In this arm workout guide, we are going to give you a biceps and triceps workout, made for the off-season, or the so-called muscle building period. This workout is designed for intermediate and advanced athletes, who already have a decent foundation of muscle mass and are looking to put on more size onto their frame.
Due to the fact this is a muscle building workout, the workout is mainly structured around free-weight movements, and some isolated movements.
The workout is intense, but it doesn’t reach the limits of intensity, making it a moderate to high intensity workout.
The main goal of this structured arm training plan is to complete heavy movements in the 6+ repetition range. It is recommended that each set leaves you 1-2 repetitions in reserve and failure is reached only as given in the exercise table below.
The workout offers a variety of repetitions, ranging from 6 until failure to 12 clean repetitions, before failure. Such an approach allows for both types of hypertrophy to occur, leading to a well-rounded development of the arm musculature.
Strength gains will be an accompanying part of the progress yielded by this workout, but won’t be a main priority, as the workout is more oriented towards hypertrophy development (muscle mass growth).
First 2 are warm up sets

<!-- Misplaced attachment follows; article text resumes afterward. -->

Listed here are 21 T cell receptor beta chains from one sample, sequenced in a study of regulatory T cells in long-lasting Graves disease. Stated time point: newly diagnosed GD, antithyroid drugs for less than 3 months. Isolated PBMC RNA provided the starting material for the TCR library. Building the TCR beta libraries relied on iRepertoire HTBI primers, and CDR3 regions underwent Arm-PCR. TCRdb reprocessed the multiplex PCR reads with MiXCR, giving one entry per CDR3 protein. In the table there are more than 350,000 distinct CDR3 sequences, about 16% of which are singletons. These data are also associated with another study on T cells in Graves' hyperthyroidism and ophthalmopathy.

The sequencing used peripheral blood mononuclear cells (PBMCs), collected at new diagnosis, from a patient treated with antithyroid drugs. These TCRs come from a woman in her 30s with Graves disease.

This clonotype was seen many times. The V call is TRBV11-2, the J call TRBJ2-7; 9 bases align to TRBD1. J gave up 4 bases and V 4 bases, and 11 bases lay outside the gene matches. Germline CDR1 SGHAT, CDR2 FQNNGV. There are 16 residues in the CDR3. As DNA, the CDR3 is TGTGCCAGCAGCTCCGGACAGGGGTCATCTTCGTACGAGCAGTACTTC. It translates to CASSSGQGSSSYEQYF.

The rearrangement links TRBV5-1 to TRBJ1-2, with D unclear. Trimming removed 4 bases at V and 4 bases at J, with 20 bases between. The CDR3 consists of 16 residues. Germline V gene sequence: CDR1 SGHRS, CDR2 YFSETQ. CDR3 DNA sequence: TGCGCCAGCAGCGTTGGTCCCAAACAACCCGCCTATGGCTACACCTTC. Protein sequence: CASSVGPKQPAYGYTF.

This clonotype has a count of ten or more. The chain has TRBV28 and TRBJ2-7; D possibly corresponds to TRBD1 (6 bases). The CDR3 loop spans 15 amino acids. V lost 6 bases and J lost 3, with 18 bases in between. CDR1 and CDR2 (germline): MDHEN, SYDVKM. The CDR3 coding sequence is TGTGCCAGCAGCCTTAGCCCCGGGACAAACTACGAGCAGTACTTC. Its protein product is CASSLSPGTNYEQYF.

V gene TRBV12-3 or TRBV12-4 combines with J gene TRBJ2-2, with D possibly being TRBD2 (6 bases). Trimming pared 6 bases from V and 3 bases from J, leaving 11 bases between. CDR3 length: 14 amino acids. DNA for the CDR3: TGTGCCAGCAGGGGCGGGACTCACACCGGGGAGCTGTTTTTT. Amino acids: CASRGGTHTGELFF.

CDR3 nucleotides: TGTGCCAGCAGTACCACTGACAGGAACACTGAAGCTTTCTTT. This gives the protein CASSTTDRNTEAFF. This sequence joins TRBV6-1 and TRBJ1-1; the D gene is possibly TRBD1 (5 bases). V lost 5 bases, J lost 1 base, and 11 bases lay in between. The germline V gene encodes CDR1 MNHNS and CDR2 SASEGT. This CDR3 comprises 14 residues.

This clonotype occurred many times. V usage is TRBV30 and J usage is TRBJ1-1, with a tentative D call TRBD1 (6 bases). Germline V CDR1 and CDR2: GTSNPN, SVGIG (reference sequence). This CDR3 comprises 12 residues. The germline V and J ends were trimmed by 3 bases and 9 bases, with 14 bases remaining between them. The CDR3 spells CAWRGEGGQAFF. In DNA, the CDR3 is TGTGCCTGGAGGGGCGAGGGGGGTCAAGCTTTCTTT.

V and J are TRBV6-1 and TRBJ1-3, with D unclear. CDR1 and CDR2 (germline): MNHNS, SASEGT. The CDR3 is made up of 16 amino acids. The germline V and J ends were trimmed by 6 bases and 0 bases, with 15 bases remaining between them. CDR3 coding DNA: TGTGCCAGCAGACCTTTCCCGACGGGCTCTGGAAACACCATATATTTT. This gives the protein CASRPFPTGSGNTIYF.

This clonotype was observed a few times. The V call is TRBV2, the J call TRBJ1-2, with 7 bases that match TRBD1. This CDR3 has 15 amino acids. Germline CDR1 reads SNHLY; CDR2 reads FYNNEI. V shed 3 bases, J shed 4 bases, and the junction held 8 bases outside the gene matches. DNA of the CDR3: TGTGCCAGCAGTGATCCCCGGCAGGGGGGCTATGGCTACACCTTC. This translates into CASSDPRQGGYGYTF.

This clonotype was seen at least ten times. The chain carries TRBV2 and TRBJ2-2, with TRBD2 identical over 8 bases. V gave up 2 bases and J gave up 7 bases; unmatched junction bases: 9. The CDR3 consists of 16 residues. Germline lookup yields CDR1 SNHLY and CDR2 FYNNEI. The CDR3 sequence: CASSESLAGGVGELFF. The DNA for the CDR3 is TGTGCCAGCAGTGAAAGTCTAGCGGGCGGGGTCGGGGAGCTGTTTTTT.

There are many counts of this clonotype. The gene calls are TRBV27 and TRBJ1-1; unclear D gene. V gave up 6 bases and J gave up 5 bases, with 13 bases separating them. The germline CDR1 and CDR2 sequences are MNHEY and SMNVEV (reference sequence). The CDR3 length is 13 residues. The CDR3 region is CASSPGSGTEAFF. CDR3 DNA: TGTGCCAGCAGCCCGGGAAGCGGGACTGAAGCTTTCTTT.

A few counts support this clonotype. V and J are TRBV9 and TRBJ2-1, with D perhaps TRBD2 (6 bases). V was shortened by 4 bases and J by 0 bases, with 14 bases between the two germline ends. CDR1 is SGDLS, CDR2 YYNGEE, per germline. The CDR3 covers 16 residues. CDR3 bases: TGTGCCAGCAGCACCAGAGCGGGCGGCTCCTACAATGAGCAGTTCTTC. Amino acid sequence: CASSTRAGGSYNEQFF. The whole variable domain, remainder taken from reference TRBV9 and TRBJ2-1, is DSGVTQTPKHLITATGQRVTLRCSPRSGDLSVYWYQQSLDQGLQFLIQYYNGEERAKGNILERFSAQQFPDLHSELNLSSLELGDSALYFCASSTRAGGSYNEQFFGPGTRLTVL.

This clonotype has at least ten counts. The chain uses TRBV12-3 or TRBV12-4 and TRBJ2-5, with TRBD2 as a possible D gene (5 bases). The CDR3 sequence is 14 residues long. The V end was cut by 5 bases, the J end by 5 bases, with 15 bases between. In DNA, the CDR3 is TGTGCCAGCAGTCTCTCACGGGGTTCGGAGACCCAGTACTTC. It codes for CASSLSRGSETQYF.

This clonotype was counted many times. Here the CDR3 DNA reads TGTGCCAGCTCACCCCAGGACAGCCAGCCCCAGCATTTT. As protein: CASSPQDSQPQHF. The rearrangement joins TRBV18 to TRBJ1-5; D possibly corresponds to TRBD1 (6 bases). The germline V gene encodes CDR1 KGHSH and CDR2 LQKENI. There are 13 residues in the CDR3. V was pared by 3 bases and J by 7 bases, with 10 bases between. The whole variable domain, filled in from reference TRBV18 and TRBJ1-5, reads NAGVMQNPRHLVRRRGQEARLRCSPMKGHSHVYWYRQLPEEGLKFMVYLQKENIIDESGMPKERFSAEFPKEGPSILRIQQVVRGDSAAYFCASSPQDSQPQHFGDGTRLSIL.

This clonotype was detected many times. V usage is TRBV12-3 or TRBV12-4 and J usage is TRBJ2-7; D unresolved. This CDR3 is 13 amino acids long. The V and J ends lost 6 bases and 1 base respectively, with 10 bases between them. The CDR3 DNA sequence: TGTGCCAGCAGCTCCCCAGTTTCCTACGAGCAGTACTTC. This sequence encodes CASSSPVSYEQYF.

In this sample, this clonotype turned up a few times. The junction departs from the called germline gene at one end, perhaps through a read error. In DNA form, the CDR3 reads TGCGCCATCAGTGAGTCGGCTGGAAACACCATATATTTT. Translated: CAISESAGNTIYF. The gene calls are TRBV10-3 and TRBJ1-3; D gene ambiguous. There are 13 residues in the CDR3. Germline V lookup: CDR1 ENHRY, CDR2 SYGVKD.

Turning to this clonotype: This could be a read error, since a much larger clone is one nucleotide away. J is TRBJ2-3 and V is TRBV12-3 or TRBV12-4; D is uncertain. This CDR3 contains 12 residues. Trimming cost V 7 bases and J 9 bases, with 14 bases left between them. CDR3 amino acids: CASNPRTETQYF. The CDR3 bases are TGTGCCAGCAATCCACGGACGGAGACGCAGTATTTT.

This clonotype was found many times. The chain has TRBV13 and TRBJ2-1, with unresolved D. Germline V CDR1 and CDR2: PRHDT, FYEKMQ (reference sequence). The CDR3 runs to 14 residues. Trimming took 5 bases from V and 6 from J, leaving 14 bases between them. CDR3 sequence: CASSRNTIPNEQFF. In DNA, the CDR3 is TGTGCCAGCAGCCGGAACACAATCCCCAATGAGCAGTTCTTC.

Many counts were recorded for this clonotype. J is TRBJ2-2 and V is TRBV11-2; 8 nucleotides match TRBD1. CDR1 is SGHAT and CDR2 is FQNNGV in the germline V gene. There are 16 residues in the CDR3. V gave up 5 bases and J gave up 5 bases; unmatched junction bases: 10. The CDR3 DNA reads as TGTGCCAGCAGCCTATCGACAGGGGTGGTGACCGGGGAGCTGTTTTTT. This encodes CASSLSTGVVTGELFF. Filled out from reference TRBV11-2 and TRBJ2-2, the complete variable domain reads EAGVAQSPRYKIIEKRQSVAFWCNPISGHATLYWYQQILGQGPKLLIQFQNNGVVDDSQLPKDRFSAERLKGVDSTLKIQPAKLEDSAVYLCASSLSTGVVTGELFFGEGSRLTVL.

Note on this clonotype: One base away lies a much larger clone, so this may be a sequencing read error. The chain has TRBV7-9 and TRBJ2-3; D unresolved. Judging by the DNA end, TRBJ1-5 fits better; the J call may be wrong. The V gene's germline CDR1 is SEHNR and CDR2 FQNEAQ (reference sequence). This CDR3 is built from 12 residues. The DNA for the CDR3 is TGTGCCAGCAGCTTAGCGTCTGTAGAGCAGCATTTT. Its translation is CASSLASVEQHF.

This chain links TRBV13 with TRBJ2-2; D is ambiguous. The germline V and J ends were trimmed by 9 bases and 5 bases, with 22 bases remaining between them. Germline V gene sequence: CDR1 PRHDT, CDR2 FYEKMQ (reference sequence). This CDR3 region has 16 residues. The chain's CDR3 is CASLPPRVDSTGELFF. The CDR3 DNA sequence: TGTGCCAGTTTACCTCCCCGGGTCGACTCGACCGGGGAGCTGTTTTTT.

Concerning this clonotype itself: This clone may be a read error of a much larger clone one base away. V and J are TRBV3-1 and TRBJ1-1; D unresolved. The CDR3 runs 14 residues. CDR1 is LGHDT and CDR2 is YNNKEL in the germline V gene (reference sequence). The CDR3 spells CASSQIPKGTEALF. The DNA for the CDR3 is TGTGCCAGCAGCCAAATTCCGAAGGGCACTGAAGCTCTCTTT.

|Incline bench dumbbell curls||4||10,10,8,6 last set until failure|
|Close grip barbell bench press||4||12,10,10,10|
|Lever triceps dips||2||Until failure|
|Rope triceps extensions||2||12|
- Load the barbell with a weight that is appropriate for the given number of repetitions- Failure must not be reached
- Grab the barbell at shoulder width or slightly wider and stand up straight with your feet placed at shoulder width, stably
- Keep your body straight and look forward
- Curl the barbell up, keeping your upper arm static
- Hold the full bicep contraction briefly, then slowly let the barbell down, fully
Incline Bench Dumbbell Curls
- Pre-set a bench to a 45-degree angle
- Pick an appropriate pair of dumbbells and lie down on the bench comfortably, keeping the dumbbells by your sides
- Keeping your upper arms static, curl the dumbbells up, supinating your wrists
- Hold the full biceps contraction up top briefly, then let the dumbbells go down slowly
Close Grip Barbell Bench Press
- Load the barbell with an appropriate weight and lie down on the bench comfortably, placing your feet stably on the ground and resting your head to avoid excessive neck tension
- Grab the barbell with a close grip, narrower than shoulder width
- Un-rack the barbell, then let it go down slowly, to the lower portion of your chest, without letting it rest completely at the bottom
- Push the barbell up explosively, contracting the triceps with a careful elbow lockout up top
Lever Triceps Dips
- Sit down on the lever machine, tucking your legs under the pads
- Grab the handles with an overhand grip and keep your body straight
- Push down with a moderate pace, contracting your triceps at the bottom with a careful elbow lockout (too quick of a lockout may damage the tendons and joints)
- Go back up slowly, keeping the tension on the triceps
Rope Triceps Extensions